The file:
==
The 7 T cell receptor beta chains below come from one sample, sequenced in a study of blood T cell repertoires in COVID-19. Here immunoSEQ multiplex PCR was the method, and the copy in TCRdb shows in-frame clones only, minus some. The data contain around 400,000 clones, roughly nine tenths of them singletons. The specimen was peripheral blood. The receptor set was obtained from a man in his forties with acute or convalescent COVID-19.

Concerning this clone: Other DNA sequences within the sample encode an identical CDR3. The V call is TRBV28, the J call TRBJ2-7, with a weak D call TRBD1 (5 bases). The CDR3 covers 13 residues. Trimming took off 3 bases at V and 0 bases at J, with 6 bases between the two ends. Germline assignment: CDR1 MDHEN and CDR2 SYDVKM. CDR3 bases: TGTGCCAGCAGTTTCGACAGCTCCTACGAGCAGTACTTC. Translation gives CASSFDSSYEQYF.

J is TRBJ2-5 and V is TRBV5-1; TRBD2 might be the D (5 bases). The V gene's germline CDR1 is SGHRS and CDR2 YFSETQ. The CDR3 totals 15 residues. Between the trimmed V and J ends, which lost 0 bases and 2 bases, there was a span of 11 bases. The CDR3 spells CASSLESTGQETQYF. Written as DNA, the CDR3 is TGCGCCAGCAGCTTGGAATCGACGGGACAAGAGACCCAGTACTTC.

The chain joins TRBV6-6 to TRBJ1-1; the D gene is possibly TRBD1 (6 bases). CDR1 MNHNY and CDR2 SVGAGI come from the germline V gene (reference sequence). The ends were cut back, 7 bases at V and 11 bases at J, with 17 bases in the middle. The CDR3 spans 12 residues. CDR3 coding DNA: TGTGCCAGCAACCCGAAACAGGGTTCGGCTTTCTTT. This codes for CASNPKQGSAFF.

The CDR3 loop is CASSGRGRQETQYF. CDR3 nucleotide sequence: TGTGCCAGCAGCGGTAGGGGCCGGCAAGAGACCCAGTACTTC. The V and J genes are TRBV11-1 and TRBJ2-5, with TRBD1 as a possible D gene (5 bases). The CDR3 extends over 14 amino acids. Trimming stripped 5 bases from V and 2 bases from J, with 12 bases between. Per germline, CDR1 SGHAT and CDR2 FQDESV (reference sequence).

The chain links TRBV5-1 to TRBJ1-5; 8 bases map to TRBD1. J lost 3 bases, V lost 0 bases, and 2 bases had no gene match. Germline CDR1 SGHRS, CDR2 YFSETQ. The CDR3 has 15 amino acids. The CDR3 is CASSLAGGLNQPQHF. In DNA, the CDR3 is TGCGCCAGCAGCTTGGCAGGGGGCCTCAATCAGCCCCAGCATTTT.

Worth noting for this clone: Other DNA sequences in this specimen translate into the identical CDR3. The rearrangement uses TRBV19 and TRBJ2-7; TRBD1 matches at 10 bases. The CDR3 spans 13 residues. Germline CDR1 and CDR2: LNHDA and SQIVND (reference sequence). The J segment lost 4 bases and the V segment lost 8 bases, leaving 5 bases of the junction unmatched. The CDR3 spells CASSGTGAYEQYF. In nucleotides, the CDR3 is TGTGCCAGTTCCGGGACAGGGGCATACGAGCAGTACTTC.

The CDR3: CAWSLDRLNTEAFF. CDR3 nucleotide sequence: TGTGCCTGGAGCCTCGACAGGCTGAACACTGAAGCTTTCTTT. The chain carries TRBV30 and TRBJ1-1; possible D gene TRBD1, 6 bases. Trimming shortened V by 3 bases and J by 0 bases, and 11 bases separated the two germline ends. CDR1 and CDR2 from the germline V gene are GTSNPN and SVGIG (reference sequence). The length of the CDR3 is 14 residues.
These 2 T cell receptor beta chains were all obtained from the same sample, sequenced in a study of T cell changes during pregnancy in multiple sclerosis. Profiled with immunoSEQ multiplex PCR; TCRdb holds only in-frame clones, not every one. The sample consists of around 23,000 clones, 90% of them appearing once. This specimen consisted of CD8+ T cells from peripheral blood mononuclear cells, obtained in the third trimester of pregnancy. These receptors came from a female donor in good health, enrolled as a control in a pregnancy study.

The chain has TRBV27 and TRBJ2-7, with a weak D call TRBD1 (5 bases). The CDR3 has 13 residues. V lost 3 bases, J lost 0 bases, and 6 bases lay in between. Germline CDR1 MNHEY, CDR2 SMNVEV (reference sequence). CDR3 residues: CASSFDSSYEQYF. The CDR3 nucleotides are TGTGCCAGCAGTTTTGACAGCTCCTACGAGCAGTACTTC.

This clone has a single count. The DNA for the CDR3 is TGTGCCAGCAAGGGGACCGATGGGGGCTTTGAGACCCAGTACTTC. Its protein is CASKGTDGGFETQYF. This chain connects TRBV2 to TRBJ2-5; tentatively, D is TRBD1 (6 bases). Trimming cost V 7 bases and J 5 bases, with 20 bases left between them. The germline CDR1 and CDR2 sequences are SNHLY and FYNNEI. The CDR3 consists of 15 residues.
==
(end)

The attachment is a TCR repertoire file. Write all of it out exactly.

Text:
The 7 T cell receptor beta chains below come from one sample, sequenced in a study of blood T cell repertoires in COVID-19. Here immunoSEQ multiplex PCR was the method, and the copy in TCRdb shows in-frame clones only, minus some. The data contain around 400,000 clones, roughly nine tenths of them singletons. The specimen was peripheral blood. The receptor set was obtained from a man in his forties with acute or convalescent COVID-19.

Concerning this clone: Other DNA sequences within the sample encode an identical CDR3. The V call is TRBV28, the J call TRBJ2-7, with a weak D call TRBD1 (5 bases). The CDR3 covers 13 residues. Trimming took off 3 bases at V and 0 bases at J, with 6 bases between the two ends. Germline assignment: CDR1 MDHEN and CDR2 SYDVKM. CDR3 bases: TGTGCCAGCAGTTTCGACAGCTCCTACGAGCAGTACTTC. Translation gives CASSFDSSYEQYF.

J is TRBJ2-5 and V is TRBV5-1; TRBD2 might be the D (5 bases). The V gene's germline CDR1 is SGHRS and CDR2 YFSETQ. The CDR3 totals 15 residues. Between the trimmed V and J ends, which lost 0 bases and 2 bases, there was a span of 11 bases. The CDR3 spells CASSLESTGQETQYF. Written as DNA, the CDR3 is TGCGCCAGCAGCTTGGAATCGACGGGACAAGAGACCCAGTACTTC.

The chain joins TRBV6-6 to TRBJ1-1; the D gene is possibly TRBD1 (6 bases). CDR1 MNHNY and CDR2 SVGAGI come from the germline V gene (reference sequence). The ends were cut back, 7 bases at V and 11 bases at J, with 17 bases in the middle. The CDR3 spans 12 residues. CDR3 coding DNA: TGTGCCAGCAACCCGAAACAGGGTTCGGCTTTCTTT. This codes for CASNPKQGSAFF.

The CDR3 loop is CASSGRGRQETQYF. CDR3 nucleotide sequence: TGTGCCAGCAGCGGTAGGGGCCGGCAAGAGACCCAGTACTTC. The V and J genes are TRBV11-1 and TRBJ2-5, with TRBD1 as a possible D gene (5 bases). The CDR3 extends over 14 amino acids. Trimming stripped 5 bases from V and 2 bases from J, with 12 bases between. Per germline, CDR1 SGHAT and CDR2 FQDESV (reference sequence).

The chain links TRBV5-1 to TRBJ1-5; 8 bases map to TRBD1. J lost 3 bases, V lost 0 bases, and 2 bases had no gene match. Germline CDR1 SGHRS, CDR2 YFSETQ. The CDR3 has 15 amino acids. The CDR3 is CASSLAGGLNQPQHF. In DNA, the CDR3 is TGCGCCAGCAGCTTGGCAGGGGGCCTCAATCAGCCCCAGCATTTT.

Worth noting for this clone: Other DNA sequences in this specimen translate into the identical CDR3. The rearrangement uses TRBV19 and TRBJ2-7; TRBD1 matches at 10 bases. The CDR3 spans 13 residues. Germline CDR1 and CDR2: LNHDA and SQIVND (reference sequence). The J segment lost 4 bases and the V segment lost 8 bases, leaving 5 bases of the junction unmatched. The CDR3 spells CASSGTGAYEQYF. In nucleotides, the CDR3 is TGTGCCAGTTCCGGGACAGGGGCATACGAGCAGTACTTC.

The CDR3: CAWSLDRLNTEAFF. CDR3 nucleotide sequence: TGTGCCTGGAGCCTCGACAGGCTGAACACTGAAGCTTTCTTT. The chain carries TRBV30 and TRBJ1-1; possible D gene TRBD1, 6 bases. Trimming shortened V by 3 bases and J by 0 bases, and 11 bases separated the two germline ends. CDR1 and CDR2 from the germline V gene are GTSNPN and SVGIG (reference sequence). The length of the CDR3 is 14 residues.
These 2 T cell receptor beta chains were all obtained from the same sample, sequenced in a study of T cell changes during pregnancy in multiple sclerosis. Profiled with immunoSEQ multiplex PCR; TCRdb holds only in-frame clones, not every one. The sample consists of around 23,000 clones, 90% of them appearing once. This specimen consisted of CD8+ T cells from peripheral blood mononuclear cells, obtained in the third trimester of pregnancy. These receptors came from a female donor in good health, enrolled as a control in a pregnancy study.

The chain has TRBV27 and TRBJ2-7, with a weak D call TRBD1 (5 bases). The CDR3 has 13 residues. V lost 3 bases, J lost 0 bases, and 6 bases lay in between. Germline CDR1 MNHEY, CDR2 SMNVEV (reference sequence). CDR3 residues: CASSFDSSYEQYF. The CDR3 nucleotides are TGTGCCAGCAGTTTTGACAGCTCCTACGAGCAGTACTTC.

This clone has a single count. The DNA for the CDR3 is TGTGCCAGCAAGGGGACCGATGGGGGCTTTGAGACCCAGTACTTC. Its protein is CASKGTDGGFETQYF. This chain connects TRBV2 to TRBJ2-5; tentatively, D is TRBD1 (6 bases). Trimming cost V 7 bases and J 5 bases, with 20 bases left between them. The germline CDR1 and CDR2 sequences are SNHLY and FYNNEI. The CDR3 consists of 15 residues.